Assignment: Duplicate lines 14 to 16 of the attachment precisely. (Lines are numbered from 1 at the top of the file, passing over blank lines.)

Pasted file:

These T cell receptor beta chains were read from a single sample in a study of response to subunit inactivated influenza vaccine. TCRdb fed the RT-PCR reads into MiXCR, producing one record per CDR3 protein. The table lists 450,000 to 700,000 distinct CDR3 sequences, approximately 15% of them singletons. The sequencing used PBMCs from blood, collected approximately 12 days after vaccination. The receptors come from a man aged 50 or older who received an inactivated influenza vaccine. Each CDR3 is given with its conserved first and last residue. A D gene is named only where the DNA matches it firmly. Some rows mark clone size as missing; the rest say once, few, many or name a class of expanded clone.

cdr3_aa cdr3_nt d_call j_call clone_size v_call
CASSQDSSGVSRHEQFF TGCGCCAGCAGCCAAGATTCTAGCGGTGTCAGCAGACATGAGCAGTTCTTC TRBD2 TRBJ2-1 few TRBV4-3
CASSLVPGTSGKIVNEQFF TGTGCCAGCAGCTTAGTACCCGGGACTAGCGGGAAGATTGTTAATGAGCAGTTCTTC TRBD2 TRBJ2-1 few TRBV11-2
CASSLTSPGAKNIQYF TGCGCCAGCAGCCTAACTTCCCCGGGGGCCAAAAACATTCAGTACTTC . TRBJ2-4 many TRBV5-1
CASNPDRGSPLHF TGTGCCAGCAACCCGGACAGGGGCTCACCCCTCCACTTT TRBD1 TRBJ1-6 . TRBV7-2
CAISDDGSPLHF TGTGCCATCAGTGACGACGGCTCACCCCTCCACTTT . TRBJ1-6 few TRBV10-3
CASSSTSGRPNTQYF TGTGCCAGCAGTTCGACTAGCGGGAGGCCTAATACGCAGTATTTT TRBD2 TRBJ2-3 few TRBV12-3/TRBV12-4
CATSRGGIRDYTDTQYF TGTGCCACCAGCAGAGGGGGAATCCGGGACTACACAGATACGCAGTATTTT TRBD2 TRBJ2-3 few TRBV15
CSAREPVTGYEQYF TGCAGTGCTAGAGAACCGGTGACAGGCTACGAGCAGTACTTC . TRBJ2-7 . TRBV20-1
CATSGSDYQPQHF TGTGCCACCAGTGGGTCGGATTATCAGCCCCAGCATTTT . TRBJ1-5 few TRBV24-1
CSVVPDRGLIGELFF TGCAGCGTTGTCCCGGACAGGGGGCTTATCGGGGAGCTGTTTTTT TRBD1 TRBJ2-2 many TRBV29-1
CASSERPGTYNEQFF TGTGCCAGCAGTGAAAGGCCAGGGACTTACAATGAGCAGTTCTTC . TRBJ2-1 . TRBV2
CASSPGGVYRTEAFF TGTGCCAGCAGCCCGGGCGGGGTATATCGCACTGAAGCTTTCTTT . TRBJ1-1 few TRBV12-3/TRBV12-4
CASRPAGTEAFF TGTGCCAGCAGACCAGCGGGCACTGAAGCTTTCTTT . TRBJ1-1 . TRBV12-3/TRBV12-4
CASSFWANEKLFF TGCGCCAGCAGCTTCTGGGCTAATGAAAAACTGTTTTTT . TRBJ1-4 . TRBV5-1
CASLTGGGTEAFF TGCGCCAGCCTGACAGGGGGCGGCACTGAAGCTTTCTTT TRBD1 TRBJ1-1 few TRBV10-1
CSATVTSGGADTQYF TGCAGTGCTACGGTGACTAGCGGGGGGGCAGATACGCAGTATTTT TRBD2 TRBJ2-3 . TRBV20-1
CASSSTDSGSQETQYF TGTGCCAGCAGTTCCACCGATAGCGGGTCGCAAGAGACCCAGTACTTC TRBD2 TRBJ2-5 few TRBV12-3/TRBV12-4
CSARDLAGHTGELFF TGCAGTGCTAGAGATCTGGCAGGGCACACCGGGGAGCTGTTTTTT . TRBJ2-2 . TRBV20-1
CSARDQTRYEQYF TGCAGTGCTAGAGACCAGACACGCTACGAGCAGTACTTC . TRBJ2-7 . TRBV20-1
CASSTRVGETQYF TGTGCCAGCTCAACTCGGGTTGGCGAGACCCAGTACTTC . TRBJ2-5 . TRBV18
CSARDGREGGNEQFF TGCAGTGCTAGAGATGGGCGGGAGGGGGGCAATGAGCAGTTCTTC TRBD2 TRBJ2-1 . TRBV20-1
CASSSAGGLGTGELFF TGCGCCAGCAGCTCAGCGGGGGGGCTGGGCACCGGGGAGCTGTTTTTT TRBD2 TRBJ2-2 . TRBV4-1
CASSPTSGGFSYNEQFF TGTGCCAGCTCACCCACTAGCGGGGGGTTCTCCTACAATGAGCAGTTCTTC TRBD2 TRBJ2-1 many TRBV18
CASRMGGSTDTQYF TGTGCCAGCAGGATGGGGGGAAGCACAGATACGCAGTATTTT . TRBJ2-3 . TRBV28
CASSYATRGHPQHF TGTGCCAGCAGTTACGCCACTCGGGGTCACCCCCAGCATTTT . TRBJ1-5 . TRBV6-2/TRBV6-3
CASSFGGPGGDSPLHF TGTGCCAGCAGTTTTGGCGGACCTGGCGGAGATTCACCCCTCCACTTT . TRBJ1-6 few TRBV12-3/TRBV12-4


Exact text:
CASSPGGVYRTEAFF TGTGCCAGCAGCCCGGGCGGGGTATATCGCACTGAAGCTTTCTTT . TRBJ1-1 few TRBV12-3/TRBV12-4
CASRPAGTEAFF TGTGCCAGCAGACCAGCGGGCACTGAAGCTTTCTTT . TRBJ1-1 . TRBV12-3/TRBV12-4
CASSFWANEKLFF TGCGCCAGCAGCTTCTGGGCTAATGAAAAACTGTTTTTT . TRBJ1-4 . TRBV5-1